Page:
I'm in a weird mood. Sorry for this.
Language just fails me when I try to describe remembrances of my father. Even the word "remember" seems to want to constrain my recollections to a laundry list of characteristics and shared experiences: He had dark hair, He took me to a Phillies game, and so on. Yeah, there certainly were enough of those line items to give anyone an idea of what he was like, but what bonded us was so far beyond any words I can conjure. My father created a physical wake as he passed through a room and I could feel him in our house. He had a palpable energy. And his energy fed mine without depleting. Whether or not we shared world views (we didn't), we were tethered to each other in such a way that is beyond my ability to fully describe, save to say we were like different points along the same lightning strike. And within that tether our differences did not matter. We were in perfect union, dancing as only lightning can.
As I mentioned in earlier posts, I'm the youngest of 7 kids -- 5 boys, 2 girls, 2 sets of fraternal twins in the mix. My dad was 47 when I was born -- my age now. Ask me how I'd handle having a newborn in my life right now and if I use any word that is not a synonym for "poorly," punch me hard in the face for lying. As it is, many are the days when I feel guilty for not giving my 5- and 6-year-old sons the energy they deserve. I worry that they'll view me as I viewed my father: Uninvested. Apathetic. Rehearsed. Spent. When he and I played catch it seemed like a task to him, like mandatory sexual harassment training hosted by the Human Resources department. He clearly didn't want to be there -- counting the minutes until it was over -- but obliged because such things were part of his job description. The argument that maybe he was spent from having to go through those same motions 6 times before isn't anything a child on the receiving end is willing or able to accept. Do you have any idea how many times the cast of Cats has had to perform? Yeah, well I don't either but I know it's more than 6.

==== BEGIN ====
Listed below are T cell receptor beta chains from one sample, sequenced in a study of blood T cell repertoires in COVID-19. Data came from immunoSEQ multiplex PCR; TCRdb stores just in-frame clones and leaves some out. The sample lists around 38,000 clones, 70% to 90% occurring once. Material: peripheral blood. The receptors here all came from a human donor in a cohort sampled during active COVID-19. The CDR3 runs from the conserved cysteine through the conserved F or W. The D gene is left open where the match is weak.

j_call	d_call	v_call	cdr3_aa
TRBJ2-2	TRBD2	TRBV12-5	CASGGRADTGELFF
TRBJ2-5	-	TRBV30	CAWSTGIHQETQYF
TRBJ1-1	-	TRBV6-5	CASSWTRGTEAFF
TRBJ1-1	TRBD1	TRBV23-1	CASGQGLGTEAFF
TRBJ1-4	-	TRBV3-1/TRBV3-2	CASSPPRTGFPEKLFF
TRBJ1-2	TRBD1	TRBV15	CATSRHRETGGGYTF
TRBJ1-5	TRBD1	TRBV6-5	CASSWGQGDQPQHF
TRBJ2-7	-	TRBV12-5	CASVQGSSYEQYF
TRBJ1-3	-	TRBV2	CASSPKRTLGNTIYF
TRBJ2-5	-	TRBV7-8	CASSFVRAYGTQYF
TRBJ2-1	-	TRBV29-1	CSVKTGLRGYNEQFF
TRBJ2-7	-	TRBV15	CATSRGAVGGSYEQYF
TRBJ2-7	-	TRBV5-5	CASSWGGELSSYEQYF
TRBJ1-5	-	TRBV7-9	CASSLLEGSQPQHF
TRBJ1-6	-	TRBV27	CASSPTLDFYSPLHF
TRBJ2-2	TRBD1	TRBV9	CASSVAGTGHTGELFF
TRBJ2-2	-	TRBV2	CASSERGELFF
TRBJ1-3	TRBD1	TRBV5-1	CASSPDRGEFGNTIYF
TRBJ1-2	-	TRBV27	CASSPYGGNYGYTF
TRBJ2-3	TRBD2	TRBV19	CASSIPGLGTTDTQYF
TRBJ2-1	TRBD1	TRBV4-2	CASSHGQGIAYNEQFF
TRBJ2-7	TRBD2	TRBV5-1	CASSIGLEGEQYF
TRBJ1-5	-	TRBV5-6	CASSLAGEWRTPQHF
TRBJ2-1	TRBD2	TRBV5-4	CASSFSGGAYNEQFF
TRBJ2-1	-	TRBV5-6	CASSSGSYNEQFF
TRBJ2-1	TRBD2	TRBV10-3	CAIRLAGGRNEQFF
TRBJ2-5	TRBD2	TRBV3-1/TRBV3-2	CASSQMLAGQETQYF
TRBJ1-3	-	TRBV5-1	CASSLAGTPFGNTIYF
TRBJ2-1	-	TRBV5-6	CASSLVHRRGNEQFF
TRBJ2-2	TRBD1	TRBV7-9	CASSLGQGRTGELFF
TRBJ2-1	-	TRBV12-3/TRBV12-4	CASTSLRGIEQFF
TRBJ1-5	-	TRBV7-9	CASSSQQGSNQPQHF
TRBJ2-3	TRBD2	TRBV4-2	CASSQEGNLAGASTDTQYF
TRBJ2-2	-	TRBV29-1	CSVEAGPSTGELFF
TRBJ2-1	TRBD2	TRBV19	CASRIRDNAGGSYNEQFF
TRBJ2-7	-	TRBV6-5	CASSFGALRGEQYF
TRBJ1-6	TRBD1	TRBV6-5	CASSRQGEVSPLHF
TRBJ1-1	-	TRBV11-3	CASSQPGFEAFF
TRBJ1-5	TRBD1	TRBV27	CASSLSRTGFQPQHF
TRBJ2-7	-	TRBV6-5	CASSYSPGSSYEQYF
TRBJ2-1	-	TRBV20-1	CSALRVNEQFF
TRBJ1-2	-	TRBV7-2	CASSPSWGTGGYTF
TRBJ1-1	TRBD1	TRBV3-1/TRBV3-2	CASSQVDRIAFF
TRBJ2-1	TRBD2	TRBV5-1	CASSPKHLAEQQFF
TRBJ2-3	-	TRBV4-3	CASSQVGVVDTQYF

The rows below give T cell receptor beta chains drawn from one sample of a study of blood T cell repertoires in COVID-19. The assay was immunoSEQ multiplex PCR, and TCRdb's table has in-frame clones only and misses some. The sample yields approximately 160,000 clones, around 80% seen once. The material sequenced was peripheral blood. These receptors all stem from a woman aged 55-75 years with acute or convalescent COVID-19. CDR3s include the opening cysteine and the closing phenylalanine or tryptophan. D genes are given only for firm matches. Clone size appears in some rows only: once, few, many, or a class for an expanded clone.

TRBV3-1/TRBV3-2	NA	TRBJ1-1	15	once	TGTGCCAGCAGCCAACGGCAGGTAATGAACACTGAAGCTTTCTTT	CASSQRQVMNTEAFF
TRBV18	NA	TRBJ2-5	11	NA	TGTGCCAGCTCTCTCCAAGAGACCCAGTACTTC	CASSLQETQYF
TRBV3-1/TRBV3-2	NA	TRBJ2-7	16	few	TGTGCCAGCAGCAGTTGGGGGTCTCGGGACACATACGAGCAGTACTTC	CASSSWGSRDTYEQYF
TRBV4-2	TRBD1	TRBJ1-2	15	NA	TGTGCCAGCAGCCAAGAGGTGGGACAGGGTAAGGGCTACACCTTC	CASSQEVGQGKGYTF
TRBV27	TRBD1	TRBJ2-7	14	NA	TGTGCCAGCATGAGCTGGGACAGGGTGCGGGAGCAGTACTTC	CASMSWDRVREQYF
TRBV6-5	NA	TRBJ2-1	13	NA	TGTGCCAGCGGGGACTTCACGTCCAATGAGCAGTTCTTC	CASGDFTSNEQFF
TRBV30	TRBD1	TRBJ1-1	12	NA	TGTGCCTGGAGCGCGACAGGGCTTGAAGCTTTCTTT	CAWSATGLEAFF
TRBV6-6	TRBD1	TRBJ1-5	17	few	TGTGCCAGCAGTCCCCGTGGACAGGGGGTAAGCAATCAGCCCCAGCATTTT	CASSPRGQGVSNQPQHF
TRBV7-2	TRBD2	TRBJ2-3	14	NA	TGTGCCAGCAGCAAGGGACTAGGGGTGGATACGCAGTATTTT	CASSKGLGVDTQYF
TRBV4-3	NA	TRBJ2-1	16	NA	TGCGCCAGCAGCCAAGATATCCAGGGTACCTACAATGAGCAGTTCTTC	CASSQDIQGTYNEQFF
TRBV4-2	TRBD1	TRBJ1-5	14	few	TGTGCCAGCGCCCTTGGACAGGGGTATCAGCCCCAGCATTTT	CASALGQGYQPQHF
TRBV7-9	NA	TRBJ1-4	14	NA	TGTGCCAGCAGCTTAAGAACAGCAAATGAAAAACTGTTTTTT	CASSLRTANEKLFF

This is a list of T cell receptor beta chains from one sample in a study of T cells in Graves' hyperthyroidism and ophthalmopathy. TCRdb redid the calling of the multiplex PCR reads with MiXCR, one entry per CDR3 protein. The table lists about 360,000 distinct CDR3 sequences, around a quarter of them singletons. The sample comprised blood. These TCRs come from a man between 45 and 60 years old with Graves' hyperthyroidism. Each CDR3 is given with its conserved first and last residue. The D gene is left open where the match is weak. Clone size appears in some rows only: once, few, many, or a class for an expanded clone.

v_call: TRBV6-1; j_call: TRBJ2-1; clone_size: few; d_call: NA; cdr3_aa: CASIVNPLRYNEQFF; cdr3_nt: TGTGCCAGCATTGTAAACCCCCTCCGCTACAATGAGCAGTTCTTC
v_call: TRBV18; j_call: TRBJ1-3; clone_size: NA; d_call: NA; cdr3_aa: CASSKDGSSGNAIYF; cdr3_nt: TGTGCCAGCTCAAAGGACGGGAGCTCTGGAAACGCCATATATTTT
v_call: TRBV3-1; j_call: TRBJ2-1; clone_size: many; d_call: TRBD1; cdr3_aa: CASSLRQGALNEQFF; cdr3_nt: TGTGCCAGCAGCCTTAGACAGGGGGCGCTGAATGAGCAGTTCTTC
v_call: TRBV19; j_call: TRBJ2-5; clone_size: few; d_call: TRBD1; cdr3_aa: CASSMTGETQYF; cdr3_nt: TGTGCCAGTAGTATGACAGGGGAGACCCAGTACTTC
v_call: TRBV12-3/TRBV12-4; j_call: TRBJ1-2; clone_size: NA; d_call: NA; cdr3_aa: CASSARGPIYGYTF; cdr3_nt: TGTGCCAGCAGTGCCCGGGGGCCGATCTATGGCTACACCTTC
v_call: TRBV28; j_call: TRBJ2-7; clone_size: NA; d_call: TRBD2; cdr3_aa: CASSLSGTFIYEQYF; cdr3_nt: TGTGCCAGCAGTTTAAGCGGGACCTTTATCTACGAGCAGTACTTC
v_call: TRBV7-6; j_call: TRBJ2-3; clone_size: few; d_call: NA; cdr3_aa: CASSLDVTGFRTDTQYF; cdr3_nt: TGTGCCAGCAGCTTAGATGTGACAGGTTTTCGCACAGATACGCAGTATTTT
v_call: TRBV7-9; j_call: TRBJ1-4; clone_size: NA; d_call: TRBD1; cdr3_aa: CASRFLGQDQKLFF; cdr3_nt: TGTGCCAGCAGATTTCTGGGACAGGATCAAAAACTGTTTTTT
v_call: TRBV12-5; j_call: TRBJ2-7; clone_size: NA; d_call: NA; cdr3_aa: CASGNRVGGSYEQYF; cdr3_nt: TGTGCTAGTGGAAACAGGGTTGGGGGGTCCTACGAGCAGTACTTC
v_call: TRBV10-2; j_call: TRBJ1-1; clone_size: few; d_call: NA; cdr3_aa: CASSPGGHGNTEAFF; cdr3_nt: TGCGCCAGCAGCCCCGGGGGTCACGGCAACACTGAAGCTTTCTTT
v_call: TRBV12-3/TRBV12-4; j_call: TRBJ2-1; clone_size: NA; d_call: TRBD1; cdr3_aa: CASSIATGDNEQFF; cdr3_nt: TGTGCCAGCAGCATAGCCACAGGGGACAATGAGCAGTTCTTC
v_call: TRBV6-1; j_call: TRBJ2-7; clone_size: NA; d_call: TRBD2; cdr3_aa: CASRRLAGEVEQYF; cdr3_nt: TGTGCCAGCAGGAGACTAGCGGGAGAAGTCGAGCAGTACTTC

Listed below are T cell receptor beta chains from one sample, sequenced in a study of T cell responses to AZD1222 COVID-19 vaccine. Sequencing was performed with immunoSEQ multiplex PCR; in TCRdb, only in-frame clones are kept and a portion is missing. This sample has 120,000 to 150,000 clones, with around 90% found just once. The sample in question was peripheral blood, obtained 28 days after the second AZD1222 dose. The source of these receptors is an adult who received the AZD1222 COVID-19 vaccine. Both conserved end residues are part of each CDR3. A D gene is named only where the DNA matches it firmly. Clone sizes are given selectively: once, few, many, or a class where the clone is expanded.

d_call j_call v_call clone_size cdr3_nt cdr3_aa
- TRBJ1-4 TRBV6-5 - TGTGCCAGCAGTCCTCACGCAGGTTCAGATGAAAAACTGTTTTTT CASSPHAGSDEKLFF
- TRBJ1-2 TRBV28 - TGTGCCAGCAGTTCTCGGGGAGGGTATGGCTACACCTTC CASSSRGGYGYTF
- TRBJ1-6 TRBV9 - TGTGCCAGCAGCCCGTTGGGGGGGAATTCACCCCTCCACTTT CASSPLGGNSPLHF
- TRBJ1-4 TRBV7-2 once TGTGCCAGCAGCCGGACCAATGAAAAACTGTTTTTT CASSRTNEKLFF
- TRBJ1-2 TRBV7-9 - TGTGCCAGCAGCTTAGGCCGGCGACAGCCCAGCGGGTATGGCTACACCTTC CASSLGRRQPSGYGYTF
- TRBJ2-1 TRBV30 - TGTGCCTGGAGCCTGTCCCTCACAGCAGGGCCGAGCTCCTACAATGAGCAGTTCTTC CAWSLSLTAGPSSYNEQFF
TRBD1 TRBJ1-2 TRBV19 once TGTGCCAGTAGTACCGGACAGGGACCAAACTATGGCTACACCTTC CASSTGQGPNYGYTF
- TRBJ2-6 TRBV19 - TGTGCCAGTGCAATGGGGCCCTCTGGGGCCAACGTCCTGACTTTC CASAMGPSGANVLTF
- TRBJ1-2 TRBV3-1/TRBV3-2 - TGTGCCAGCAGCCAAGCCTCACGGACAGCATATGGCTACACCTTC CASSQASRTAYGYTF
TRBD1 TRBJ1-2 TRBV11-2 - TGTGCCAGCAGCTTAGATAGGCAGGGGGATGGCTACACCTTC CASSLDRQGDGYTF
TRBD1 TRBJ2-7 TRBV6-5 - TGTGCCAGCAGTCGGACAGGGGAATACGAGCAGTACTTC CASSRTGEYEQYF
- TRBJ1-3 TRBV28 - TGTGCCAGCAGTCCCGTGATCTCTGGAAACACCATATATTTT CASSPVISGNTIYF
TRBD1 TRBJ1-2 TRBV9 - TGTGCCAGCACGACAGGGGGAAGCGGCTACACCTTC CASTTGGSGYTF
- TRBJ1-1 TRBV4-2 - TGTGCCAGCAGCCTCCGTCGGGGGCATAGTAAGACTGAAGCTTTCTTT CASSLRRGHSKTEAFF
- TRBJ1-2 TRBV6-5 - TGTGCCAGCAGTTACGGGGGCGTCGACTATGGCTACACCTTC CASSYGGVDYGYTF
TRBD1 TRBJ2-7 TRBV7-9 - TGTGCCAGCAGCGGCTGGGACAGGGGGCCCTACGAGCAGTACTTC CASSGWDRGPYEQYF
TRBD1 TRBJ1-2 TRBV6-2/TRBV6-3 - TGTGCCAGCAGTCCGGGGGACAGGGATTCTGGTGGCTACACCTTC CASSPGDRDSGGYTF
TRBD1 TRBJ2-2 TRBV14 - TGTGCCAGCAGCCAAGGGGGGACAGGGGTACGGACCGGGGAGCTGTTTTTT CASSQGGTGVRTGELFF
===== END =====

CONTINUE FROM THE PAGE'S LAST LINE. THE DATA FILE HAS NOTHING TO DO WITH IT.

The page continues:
When my older brother and sister, twins 7 years my senior, moved out of the house, I lost the 2 most important people in my daily life -- the people I truly credit with having raised me. My father and I spent most of the following years avoiding each other. My mother died of cancer 2 days short of my birthday during the summer between my freshman and sophomore years at college. After that it was he and I, thrust together in silence. We shared his house and the chores and we stayed out of each others' way. So removed was he that when I told him I wanted to go to art school he asked me in a not so nice way if I was gay. Which was pretty gutsy considering I dwarfed him since I'd turned 14, and pretty out of touch considering I'd knocked up the first girl I ever had sex with a few year earlier, and had been dating the woman who would become my first wife for more than a year. And so went our ballet as we tried our darnedest not to break each other. But he wouldn't remain unbroken for long. He began to drink.
My laundry list of shared experiences is packed with memories of coming home to find him passed out in his chair, empty fifth of vodka on the floor. Trips to the emergency room to sew him up after he'd stumbled through the sliding glass door. Re-parking his car so that he wouldn't feel shame when he woke and realized that he'd completely missed the driveway.
I found his body three days after he died. He was to come to dinner at our apartment the Saturday before but didn't show. When I called that night to ask if he was coming he laughed a knowing laugh and said, "Oh, I don't think so," as if he knew he was dead. Part of me likes to entertain the fantasy that I was talking with his ghost on the phone that night.